Amigos, Los

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Los Amigos (Italy 1972 / Director: Paolo Cavara)

Deaf Smith2.jpg
More on this film:

Also known as

Deaf Smith & Johnny Ears (U.S.A.) | Das Lied von Mord und Totschlag (Germany) | El sordo Smith y Johnny Orejas (Spain) | Los amigos (France)

Cast and crew

Franco Nero (Juantio Johnny Ears), Anthony Quinn (Erastus 'Deaf' Smith), Pamela Tiffin (Susie), Ira von Fürstenberg (Hester McDonald Morton), Adolfo Lastretti (Reverend Williams), Franco Graziosi (General Lucius Morton), Antonino Faa Di Bruno (Senator), Renato Romano (J.M. Hoffman), Francesca Benedetti (Mrs. Porter), Conchita Airoldi (Rosita McDonald), Romano Puppo (Bull Logan), Franca Sciotto (Bess), Enrico Casadei (Barrett), Lorenzo Fineschi (James), Mario Carra (Corey), Luciano Rossi (Moss), Tom Felleghy (Von Mittler), Renzo Moneta (Colonel Mitchell McDonald), Margherita Trestini (McDonald girl), Giorgio Dolfin, Fulvio Grimaldi, Pasolo Pierani, Goffredo Unger (as Freddy Unger), Omero Capana

  • Story: Oscar Saul, Harry Essex
  • Screenplay: Oscar Saul, Harry Essex, Paolo Cavara, Lucia Drudi Demby, Augusto Finocchi
  • Cinematography: Tonino Delli Colli [Technicolor, Panavision]
  • Music: Daniele Patucchi
  • Songs: "The Ballad of Deaf and Ears", "Even if You're not the First One" sung by Ann Collin
  • Producers: Joseph Janni, Luciano Perugia


In this unusual spaghetti western departure for exploitation filmmaker Paolo Cavara (La Tarantola dal Ventre Nero), two friends help Sam Houston work for Texas statehood. Johnny Ears (Franco Nero) and his deaf-mute sidekick Erastus "Deaf" Smith (Anthony Quinn) go after a Mexican general (Franco Graziosi) under orders from Germany to agitate the populace. The film looks terrific, thanks to cinematography by Tonino Delli Colli (Once Upon a Time in America), but is often lacking in the story department. Perhaps part of the blame belongs to co-screenwriter Harry Essex, fresh off the dreadful sci-fi flop Octaman (1971). Pamela Tiffin appears as a prostitute, and the film co-stars Tom Felleghy and Renato Romano.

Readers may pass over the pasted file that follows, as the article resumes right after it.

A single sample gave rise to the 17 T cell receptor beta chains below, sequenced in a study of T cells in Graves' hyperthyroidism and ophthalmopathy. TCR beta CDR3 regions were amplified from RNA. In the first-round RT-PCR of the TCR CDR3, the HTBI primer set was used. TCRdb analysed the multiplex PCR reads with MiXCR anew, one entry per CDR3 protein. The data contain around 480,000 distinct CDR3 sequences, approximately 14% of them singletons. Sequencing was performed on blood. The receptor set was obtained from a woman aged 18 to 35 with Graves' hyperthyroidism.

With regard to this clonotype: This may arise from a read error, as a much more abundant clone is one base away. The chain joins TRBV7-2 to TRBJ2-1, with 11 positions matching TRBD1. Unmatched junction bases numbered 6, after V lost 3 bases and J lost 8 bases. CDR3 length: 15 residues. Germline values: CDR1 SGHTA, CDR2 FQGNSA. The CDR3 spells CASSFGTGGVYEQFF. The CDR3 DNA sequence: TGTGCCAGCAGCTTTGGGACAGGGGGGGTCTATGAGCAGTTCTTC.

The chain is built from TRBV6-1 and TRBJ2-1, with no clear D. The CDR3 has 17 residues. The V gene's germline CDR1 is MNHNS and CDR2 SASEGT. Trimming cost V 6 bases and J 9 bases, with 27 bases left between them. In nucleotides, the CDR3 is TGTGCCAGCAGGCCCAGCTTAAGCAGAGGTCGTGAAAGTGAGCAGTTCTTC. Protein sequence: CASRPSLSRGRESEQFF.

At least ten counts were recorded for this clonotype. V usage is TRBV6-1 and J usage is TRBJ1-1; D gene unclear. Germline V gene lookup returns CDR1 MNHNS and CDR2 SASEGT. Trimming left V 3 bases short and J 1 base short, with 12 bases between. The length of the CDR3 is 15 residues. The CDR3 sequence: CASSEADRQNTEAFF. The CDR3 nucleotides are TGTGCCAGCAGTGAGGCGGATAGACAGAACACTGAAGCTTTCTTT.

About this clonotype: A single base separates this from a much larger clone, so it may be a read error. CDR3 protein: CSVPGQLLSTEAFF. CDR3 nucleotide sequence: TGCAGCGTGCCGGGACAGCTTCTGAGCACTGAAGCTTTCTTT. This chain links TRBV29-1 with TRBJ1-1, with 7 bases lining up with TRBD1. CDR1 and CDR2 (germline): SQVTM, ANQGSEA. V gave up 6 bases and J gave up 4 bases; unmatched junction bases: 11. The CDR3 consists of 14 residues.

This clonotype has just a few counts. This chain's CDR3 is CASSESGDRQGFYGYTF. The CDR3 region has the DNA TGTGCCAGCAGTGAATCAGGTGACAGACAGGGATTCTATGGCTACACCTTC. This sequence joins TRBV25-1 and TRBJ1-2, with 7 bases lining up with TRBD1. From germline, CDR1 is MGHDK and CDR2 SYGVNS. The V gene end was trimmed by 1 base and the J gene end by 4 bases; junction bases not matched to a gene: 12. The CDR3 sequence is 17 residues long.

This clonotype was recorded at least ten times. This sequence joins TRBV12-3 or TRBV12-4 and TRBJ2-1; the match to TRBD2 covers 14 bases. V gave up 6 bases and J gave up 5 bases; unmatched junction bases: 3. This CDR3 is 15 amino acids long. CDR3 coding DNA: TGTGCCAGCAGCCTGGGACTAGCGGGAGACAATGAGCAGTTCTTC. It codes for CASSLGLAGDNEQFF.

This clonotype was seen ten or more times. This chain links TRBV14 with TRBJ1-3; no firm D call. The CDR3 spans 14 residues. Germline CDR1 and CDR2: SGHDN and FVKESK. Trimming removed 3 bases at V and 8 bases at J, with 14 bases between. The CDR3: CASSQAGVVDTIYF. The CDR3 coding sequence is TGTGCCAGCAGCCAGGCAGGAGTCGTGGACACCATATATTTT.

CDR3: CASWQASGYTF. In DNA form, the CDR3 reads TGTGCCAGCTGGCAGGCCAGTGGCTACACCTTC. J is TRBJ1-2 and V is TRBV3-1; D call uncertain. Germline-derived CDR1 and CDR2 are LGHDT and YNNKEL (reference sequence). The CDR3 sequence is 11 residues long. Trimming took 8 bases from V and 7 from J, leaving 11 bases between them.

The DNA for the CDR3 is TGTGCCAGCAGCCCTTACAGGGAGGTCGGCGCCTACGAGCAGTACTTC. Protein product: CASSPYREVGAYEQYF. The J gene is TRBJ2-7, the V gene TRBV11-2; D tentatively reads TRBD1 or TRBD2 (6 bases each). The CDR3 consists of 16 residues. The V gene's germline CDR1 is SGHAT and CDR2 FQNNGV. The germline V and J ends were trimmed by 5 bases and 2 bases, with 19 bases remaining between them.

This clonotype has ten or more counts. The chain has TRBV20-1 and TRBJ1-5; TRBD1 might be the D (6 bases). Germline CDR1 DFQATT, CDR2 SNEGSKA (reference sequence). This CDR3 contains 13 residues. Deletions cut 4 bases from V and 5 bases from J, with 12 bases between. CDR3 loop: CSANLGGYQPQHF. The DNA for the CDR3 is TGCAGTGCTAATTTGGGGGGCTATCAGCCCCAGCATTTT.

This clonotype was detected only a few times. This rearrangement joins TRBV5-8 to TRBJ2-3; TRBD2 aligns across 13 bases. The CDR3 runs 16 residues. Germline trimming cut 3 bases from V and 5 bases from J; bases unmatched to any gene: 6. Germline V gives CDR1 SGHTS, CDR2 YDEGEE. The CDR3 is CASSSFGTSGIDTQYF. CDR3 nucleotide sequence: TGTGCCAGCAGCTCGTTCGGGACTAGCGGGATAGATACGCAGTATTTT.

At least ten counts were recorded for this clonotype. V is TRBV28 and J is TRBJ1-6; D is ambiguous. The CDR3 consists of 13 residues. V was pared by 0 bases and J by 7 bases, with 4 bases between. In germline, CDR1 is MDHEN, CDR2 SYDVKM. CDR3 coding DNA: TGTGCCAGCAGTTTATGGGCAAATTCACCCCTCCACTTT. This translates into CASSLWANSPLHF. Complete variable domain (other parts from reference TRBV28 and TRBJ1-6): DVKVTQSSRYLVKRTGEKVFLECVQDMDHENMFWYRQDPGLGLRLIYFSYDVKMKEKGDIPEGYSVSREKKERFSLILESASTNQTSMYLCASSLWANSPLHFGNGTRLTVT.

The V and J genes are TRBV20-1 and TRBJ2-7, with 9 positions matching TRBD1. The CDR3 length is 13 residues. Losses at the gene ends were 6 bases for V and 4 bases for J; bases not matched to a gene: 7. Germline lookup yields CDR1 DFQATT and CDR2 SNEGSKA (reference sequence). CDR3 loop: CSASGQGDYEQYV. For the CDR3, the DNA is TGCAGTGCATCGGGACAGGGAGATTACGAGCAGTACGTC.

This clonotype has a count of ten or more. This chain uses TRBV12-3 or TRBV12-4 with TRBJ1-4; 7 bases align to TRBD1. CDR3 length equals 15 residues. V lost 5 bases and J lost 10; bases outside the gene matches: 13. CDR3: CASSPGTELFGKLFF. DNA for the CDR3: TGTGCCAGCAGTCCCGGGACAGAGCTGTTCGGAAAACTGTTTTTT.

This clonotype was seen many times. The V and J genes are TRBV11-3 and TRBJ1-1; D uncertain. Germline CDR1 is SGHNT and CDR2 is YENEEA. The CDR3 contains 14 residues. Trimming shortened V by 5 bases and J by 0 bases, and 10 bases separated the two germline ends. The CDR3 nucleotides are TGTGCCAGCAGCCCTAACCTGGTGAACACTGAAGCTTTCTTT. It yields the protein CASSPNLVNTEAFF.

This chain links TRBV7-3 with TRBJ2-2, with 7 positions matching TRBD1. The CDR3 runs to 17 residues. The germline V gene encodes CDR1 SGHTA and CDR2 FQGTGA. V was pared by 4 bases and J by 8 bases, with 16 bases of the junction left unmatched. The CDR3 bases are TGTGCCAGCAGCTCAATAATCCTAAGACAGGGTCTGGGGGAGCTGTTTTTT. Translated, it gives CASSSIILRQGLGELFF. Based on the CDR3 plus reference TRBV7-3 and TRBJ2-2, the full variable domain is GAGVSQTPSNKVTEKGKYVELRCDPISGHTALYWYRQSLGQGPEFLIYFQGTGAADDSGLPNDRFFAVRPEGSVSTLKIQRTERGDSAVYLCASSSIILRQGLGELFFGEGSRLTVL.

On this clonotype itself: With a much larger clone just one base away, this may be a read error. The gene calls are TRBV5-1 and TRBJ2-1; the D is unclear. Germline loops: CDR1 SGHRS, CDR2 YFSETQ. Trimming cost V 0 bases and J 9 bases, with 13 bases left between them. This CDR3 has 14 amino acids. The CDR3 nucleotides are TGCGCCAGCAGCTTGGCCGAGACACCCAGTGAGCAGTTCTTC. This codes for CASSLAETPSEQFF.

A 'Spaghetti Western' Without Meat (Published: July 26, 1973) "Deaf Smith & Johnny Ears," the Italian-made, English-language horse opera shot in Spain that clattered aimlessly into local houses yesterday, is as limp an example of the so-called "spaghetti Western" as has turned up in recent memory. Anthony Quinn and Franco Nero are the titular heroes who stop Franco Graziosi, as a would-be dictator, from taking Texas from President Sam Houston in 1836. They are ineffectually involved in an ersatz adventure that is neither as explosive or as funny as most movies in the genre it tries to emulate or lampoon.

The gimmick here, if you have not already guessed, is Mr. Quinn playing a deaf-mute whose "ears" are supplied by his tough sidekick, Mr. Nero. As a veteran movie vaquero, Mr. Quinn is properly saddle-weary and weath-erbeaten in a floppy sombrero and a worn, dusty Prince Albert frock coat. He is also handy with his fists, sticks of dynamite, a Gatling gun and rudimentary sign language. Unfortunately, neither he nor the action has much to communicate to a willing viewer.

Mr. Nero, handsome if unshaven, projects an overacted machismo that is pointless, especially when it is channeled toward comedy that rarely registers and Pamela Tiffin is merely naive as a pouting, babyish blond prostitute. "Deaf Smith & Johnny Ears" also has a couple of scenes in an ornate bagnio seemingly inspired by Toulouse-Lautrec, but they are no reason to visit this simulation of frontier Texas.

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